Winnipeg Cinematheque: A Map Turned To Landscape
100 Arthur Street
Winnipeg, MB R3B 1H3
Hosted by: Brett Kashmere
Filmmaker, curator and professor Brett Kashmere will begin a months-long study of the Canadian “Escarpment School” movement of the 1970s with this opening event entitled “A Map Turned to Landscape.”
This particular screening consists of 7 short films by members of the loosely-defined Escarpment School produced between 1977 and 1992. The filmmakers who will be represented at this event are George Semsel, Lorne Marin, Rick Hancox, Philip Hoffman, Richard Kerr, Mike Hoolboom and Steve Sanguedolce. The actual list of films screening is at the bottom of this article.
Now, what is the “Escarpment School” actually? It was a group of “Ontario-based filmmakers that came together in the late-70s at Sheridan College, under the tutelage of Rick Hancox and Jeffrey Paull,” according to Kashmere’s promotional materials.
Members of the group include the filmmakers represented at this screening, plus Carl Brown and Gary Popovich; while Janis Cole, Holly Dale, Marion McMahon, and Mike Cartmell are all also occasionally considered a part of the movement.
As for the films themselves and what binds them together as a “movement,” Kashmere describes them as:
a desire for understanding through physical exploration and encounter with landscape. Taking their cameras on the road, to the ocean’s shoreline and across southern borders, the filmmakers featured here infuse rituals of masculinity with critical self-reflection and patient, poetic lensing; often conjoined in a diary or travelogue format. Although varied in tone and texture, the films in this program share numerous qualities, including an attention to geography, a drive to record reality, the filtering of documentary material through individual experience, the looming presence of America, and a process-based, formalist approach to nonfiction.
One of Kashmere’s goals of curating this film series, which will have additional screenings in Februrary, March and May of 2011, is to help bring attention to and define more clearly what this often overlooked movement meant in Canadian film history. While the filmmakers themselves have gone on to great critical acclaim, how their work related to each other’s in the Escarpment School is less frequently, if ever, discussed in critical circles.
A particular point of contention appears to be if the Escarpment School can even be considered a legitimate art movement, or if it was little more than a PR stunt in order to bring attention to then-overlooked filmmakers.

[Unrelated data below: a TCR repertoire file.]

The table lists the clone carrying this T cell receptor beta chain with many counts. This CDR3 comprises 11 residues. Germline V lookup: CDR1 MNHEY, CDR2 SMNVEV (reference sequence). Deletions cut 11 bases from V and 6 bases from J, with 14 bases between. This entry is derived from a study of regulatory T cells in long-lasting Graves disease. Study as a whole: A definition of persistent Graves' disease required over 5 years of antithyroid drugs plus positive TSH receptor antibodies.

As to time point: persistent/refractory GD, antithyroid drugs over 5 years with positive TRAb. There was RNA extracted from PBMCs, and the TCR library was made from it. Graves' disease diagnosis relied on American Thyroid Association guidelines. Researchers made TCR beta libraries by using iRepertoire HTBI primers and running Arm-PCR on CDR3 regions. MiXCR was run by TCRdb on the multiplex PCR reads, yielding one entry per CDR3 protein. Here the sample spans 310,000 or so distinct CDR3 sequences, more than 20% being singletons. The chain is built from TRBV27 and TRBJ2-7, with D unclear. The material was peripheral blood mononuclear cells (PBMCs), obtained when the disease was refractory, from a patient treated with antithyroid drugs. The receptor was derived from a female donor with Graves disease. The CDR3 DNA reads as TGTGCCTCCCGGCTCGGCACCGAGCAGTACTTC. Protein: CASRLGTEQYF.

However, the history of underground film is filled with quasi-movements, particularly the New American Cinema in the ’60s and the Cinema of Transgression of the ’80s, both of which were completely engineered machinations by filmmakers Jonas Mekas and Nick Zedd respectively.
Art movements are typically named and described by outside forces, not by those within the movements themselves. But, while “New American Cinema” and “Cinema of Transgression” were terms certainly dreamed up by filmmakers looking for a little attention, it’s difficult not to look back and see that there were in fact movements going on in film, no matter who called it what and when.
Perhaps the Escarpment School can and will fall into that same categorization. Special kudos go to Brett Kashmere to opening the discussion up with this ambitious series, the overall title of which is The Road Ended at the Beach, and Other Legends.
While I certainly hope to post the details of the rest of the screenings when they get closer, one place where you can get more info on the series is the excellent Winnipeg-based underground film website Cineflyer, which currently has an interview with Kashmere and an interview with Escarpment member Philip Hoffman.
Landscape, dir. George Semsel (1977, 16mm, 3 minutes)
Trains of Thought, dir. Lorne Marin (1983, 16mm, 10 minutes)
Beach Events, dir. Rick Hancox (1984, 16mm, 8.5 minutes)
The Road Ended at the Beach, dir. Philip Hoffman (1983, 16mm, 30 minutes)
His Romantic Movement, dir. Richard Kerr (1984, 16mm, 15 minutes)
Somewhere Between Jalostotitlan and Encarnacion, dir. Philip Hoffman (1983, 16mm, 6 minutes)
Mexico, dir. Mike Hoolboom and Steve Sanguedolce (1992, 16mm, 35 minutes)